Saudi Arabia on Monday mobilised counter-insurgency units on its border with Yemen, official media said, after rebel strikes into the kingdom killed more than 80 people this year.
The decision to activate the four interior ministry regiments “specialising in guerrilla warfare” comes on the eve of a possible ceasefire and United Nations-brokered peace talks in Switzerland Tuesday.
“This is to support the military forces in combat when the situation demands that,” the Saudi Press Agency said, suggesting that the units would be a type of paramilitary force.
“They were also given powers of security forces in seizing, arresting, searching, chasing and shooting according to the legal procedures,” it said.
More than 80 people, most of them soldiers and border guards, have been killed in shelling and cross-border skirmishes since March, when a Saudi-led coalition began air strikes against Shiite Huthi rebels and their allies in Yemen.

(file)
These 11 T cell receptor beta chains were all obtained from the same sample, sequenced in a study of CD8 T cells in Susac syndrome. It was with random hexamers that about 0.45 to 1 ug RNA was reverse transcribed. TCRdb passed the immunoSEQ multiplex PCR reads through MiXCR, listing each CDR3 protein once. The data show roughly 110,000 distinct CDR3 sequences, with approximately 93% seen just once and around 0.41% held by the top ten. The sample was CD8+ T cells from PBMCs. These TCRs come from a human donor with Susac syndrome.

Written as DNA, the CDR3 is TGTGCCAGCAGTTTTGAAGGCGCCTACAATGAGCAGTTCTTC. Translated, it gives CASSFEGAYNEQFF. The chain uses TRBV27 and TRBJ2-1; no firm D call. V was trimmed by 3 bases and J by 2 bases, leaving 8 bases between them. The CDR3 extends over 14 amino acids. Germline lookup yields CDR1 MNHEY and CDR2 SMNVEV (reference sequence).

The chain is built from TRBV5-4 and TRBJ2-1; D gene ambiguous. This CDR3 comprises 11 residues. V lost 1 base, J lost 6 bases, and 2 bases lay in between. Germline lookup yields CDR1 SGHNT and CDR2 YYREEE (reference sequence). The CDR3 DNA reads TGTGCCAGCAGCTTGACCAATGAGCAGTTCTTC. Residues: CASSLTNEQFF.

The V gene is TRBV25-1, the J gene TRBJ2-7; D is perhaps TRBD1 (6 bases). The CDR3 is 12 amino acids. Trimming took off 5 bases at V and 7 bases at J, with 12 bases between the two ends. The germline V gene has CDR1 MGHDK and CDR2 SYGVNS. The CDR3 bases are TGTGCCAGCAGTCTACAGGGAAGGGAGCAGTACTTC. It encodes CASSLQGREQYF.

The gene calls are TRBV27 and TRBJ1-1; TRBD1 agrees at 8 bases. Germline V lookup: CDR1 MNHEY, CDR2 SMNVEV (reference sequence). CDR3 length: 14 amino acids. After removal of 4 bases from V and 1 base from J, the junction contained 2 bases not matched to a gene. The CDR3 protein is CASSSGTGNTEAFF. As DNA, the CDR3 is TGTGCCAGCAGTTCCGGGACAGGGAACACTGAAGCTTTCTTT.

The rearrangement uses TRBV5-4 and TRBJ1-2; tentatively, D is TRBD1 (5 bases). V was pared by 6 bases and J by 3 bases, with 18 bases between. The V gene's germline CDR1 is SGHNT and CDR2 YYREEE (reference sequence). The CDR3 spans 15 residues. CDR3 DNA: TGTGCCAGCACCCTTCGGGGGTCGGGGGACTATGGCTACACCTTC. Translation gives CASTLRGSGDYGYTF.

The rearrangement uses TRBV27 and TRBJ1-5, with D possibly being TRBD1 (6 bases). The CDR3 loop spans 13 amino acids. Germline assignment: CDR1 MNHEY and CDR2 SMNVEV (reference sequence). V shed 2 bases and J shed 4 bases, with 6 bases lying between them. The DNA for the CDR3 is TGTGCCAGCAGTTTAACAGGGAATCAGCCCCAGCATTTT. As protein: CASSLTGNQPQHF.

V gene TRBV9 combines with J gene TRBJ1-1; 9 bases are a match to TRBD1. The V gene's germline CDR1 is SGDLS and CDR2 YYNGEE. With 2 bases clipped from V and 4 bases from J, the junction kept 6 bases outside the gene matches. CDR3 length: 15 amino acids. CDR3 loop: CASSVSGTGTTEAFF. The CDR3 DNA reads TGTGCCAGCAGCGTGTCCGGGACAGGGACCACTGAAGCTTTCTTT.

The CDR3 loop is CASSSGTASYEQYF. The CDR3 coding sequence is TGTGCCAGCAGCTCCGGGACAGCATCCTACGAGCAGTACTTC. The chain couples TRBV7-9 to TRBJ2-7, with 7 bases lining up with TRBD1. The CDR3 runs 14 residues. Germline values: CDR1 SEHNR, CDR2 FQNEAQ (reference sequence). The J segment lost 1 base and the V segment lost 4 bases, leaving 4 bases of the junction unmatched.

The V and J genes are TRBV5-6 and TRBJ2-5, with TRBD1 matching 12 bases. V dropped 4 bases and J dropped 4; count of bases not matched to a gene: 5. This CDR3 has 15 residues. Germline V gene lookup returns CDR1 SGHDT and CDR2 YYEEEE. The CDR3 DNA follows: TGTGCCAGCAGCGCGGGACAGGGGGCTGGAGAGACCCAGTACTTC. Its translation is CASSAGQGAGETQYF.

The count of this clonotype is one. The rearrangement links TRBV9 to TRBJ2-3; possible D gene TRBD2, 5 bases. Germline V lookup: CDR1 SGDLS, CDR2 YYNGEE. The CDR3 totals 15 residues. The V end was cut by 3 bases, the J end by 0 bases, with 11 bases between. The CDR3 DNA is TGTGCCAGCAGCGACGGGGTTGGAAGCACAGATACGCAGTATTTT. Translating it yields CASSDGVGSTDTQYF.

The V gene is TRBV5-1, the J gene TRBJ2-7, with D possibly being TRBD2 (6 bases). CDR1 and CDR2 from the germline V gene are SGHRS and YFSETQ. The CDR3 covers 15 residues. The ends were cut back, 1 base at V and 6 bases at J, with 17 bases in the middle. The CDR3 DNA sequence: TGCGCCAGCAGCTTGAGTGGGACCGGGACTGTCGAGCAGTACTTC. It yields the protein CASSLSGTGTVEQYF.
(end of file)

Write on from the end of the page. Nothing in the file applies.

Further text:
The Huthis, whose stronghold is in northern Yemen, are experienced guerrilla fighters, having fought six wars with their country’s government between 2004 and 2010.
Backed by Iran, they over-ran much of Yemen before the coalition intervened to support local forces on behalf of President Abedrabbo Mansour Hadi.
The coalition on Monday announced the death of a special forces commander in Yemen, Saudi Colonel Abdullah al-Sahyan, killed in action in Yemen’s southwest.
He is one of the most senior Saudi officers to die in the war.
The United Nations says more than 5,800 people have been killed in Yemen since March, about half of them civilians.